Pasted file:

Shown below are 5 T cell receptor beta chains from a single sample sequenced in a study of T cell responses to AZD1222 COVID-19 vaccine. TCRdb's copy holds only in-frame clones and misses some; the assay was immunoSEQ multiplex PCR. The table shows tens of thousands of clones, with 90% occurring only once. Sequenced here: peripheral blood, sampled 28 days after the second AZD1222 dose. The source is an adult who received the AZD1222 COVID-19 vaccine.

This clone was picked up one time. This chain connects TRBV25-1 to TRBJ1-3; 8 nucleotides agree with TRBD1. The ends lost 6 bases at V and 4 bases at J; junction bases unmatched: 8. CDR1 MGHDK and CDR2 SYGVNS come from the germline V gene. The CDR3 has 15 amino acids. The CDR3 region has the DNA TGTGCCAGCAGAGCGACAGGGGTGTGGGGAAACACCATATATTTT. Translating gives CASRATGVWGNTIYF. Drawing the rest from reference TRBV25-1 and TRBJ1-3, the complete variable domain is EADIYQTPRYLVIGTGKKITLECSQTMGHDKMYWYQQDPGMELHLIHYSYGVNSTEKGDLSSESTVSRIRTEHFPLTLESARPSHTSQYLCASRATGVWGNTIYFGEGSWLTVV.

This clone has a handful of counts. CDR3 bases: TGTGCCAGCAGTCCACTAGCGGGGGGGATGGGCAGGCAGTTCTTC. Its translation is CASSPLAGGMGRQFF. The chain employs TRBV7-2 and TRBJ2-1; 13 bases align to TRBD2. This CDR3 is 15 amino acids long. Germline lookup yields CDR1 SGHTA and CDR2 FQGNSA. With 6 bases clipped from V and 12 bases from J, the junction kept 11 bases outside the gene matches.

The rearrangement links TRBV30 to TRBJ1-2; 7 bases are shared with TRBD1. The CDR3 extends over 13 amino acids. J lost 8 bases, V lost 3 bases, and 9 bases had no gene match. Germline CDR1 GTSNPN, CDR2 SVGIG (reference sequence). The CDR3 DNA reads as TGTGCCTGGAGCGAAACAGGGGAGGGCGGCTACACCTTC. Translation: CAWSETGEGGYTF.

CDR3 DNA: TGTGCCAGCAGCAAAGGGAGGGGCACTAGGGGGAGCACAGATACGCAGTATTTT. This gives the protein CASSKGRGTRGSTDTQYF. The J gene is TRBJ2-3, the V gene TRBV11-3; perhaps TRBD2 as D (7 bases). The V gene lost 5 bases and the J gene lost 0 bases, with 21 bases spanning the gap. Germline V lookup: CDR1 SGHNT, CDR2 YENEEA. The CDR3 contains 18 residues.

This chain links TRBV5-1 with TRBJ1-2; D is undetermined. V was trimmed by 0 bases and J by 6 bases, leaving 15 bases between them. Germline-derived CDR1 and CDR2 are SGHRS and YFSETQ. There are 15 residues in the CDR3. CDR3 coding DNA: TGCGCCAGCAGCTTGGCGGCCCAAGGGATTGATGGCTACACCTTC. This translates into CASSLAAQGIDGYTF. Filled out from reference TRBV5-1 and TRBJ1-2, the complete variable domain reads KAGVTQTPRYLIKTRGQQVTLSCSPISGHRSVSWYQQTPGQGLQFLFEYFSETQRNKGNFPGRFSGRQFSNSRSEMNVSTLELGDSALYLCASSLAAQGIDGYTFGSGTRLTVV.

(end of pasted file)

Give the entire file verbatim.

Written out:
Shown below are 5 T cell receptor beta chains from a single sample sequenced in a study of T cell responses to AZD1222 COVID-19 vaccine. TCRdb's copy holds only in-frame clones and misses some; the assay was immunoSEQ multiplex PCR. The table shows tens of thousands of clones, with 90% occurring only once. Sequenced here: peripheral blood, sampled 28 days after the second AZD1222 dose. The source is an adult who received the AZD1222 COVID-19 vaccine.

This clone was picked up one time. This chain connects TRBV25-1 to TRBJ1-3; 8 nucleotides agree with TRBD1. The ends lost 6 bases at V and 4 bases at J; junction bases unmatched: 8. CDR1 MGHDK and CDR2 SYGVNS come from the germline V gene. The CDR3 has 15 amino acids. The CDR3 region has the DNA TGTGCCAGCAGAGCGACAGGGGTGTGGGGAAACACCATATATTTT. Translating gives CASRATGVWGNTIYF. Drawing the rest from reference TRBV25-1 and TRBJ1-3, the complete variable domain is EADIYQTPRYLVIGTGKKITLECSQTMGHDKMYWYQQDPGMELHLIHYSYGVNSTEKGDLSSESTVSRIRTEHFPLTLESARPSHTSQYLCASRATGVWGNTIYFGEGSWLTVV.

This clone has a handful of counts. CDR3 bases: TGTGCCAGCAGTCCACTAGCGGGGGGGATGGGCAGGCAGTTCTTC. Its translation is CASSPLAGGMGRQFF. The chain employs TRBV7-2 and TRBJ2-1; 13 bases align to TRBD2. This CDR3 is 15 amino acids long. Germline lookup yields CDR1 SGHTA and CDR2 FQGNSA. With 6 bases clipped from V and 12 bases from J, the junction kept 11 bases outside the gene matches.

The rearrangement links TRBV30 to TRBJ1-2; 7 bases are shared with TRBD1. The CDR3 extends over 13 amino acids. J lost 8 bases, V lost 3 bases, and 9 bases had no gene match. Germline CDR1 GTSNPN, CDR2 SVGIG (reference sequence). The CDR3 DNA reads as TGTGCCTGGAGCGAAACAGGGGAGGGCGGCTACACCTTC. Translation: CAWSETGEGGYTF.

CDR3 DNA: TGTGCCAGCAGCAAAGGGAGGGGCACTAGGGGGAGCACAGATACGCAGTATTTT. This gives the protein CASSKGRGTRGSTDTQYF. The J gene is TRBJ2-3, the V gene TRBV11-3; perhaps TRBD2 as D (7 bases). The V gene lost 5 bases and the J gene lost 0 bases, with 21 bases spanning the gap. Germline V lookup: CDR1 SGHNT, CDR2 YENEEA. The CDR3 contains 18 residues.

This chain links TRBV5-1 with TRBJ1-2; D is undetermined. V was trimmed by 0 bases and J by 6 bases, leaving 15 bases between them. Germline-derived CDR1 and CDR2 are SGHRS and YFSETQ. There are 15 residues in the CDR3. CDR3 coding DNA: TGCGCCAGCAGCTTGGCGGCCCAAGGGATTGATGGCTACACCTTC. This translates into CASSLAAQGIDGYTF. Filled out from reference TRBV5-1 and TRBJ1-2, the complete variable domain reads KAGVTQTPRYLIKTRGQQVTLSCSPISGHRSVSWYQQTPGQGLQFLFEYFSETQRNKGNFPGRFSGRQFSNSRSEMNVSTLELGDSALYLCASSLAAQGIDGYTFGSGTRLTVV.